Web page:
CSA to comply with SASCOC
Johannesburg - Cricket SA's board has announced that non-independent, "amateur" directors will continue to form the majority in its new structure, complying with SASCOC's wishes.
A special general meeting agreed in Kempton Park on Wednesday that the restructured board would comprise five independent directors and seven non-independent directors for 18 months following the February 2 AGM.
The board would then be expanded to include seven independent directors and nine non-independent representatives - one from each province.
"Initially, the seven non-independent directors will come from the ranks of the presidents of the affiliates, before following the due geo-political regions," CSA acting president Willie Basson said.
"Of course we are not entirely happy with this. Our goal was to have a five-five split of directors, but as a member of SASCOC (SA Sports Confederation and Olympic Committee) we have to fulfil their criteria and they are very clear about that.
"Rugby and cricket will face huge practical problems implementing this, but the new board will continue to engage with SASCOC because we don't want to set up conflict with them. But we will also try to ensure the board is not too unwieldy."
Basson said even though non-independent administrators would be in the majority, contrary to the Nicholson inquiry's recommendations, the views and skills of independent voices would still be heard.
"We are the only sports body in the country that has as significant a number of independent directors, and that will definitely impact the way the board operates in the future.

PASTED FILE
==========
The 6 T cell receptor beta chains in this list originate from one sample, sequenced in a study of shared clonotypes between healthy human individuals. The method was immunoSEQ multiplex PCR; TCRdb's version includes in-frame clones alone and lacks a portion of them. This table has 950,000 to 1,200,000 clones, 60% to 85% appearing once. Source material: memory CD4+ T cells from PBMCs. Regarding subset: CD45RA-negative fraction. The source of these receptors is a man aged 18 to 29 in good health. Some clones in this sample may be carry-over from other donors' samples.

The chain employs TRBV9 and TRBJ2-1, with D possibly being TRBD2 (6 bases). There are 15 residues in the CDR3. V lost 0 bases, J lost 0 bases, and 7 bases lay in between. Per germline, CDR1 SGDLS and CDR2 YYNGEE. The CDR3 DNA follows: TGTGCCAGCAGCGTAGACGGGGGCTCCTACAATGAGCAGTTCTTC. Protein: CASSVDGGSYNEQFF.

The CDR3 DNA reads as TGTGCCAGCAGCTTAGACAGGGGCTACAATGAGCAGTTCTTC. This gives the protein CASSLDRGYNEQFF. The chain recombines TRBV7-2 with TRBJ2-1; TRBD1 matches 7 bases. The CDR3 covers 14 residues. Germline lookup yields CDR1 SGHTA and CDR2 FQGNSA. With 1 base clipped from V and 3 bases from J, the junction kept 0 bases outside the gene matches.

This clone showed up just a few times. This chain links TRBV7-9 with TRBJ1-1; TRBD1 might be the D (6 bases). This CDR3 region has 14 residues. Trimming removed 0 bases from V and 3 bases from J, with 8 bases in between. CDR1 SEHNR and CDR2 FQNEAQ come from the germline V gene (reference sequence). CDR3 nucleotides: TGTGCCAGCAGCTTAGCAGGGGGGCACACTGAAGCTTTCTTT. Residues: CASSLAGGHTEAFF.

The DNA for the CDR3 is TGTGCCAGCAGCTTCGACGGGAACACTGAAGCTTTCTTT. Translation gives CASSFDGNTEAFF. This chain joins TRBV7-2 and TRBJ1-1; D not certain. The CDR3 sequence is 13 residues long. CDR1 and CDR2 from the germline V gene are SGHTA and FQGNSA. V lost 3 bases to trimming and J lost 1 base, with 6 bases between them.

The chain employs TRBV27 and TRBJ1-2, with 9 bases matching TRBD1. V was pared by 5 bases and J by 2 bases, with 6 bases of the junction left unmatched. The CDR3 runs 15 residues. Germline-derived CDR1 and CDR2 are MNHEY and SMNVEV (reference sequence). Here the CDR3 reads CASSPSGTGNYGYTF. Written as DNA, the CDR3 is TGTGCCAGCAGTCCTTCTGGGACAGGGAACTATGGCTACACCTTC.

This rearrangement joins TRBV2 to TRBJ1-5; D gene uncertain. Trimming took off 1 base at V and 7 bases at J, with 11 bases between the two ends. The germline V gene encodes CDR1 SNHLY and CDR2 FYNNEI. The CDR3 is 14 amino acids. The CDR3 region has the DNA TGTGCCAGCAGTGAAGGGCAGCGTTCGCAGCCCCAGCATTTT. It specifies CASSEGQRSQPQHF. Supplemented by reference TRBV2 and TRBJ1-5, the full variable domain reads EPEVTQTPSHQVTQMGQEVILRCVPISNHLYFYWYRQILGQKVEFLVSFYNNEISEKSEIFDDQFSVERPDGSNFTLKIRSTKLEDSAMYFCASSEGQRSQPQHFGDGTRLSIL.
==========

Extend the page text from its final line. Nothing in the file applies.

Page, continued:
"The independent directors will bring greater objectivity and their skills base to the board."
As proposed in the King III report on corporate governance, a lead independent director would be elected to act as a guide for the chairperson of the board. CSA's president would act as board chairperson.
"The president will have ultimate authority, without question, as recommended by King III and SASCOC is adamant about that as well.
"The independent, lead director is appointed in case there is conflict between the president and the board and it is a good governance principle."
Basson said he would continue as acting president until the AGM, despite suggestions the board may ask him to step down in the wake of allegations he was involved in apartheid-era chemical warfare programs.
"I will carry on until the AGM having explained myself for the umpteenth time to the board, and they accepted my explanation. It's very simple: I had been involved for two years in the 1980s with the defensive side of chemical research and since just before 1994 in exactly the same area for the present government structures," Basson said.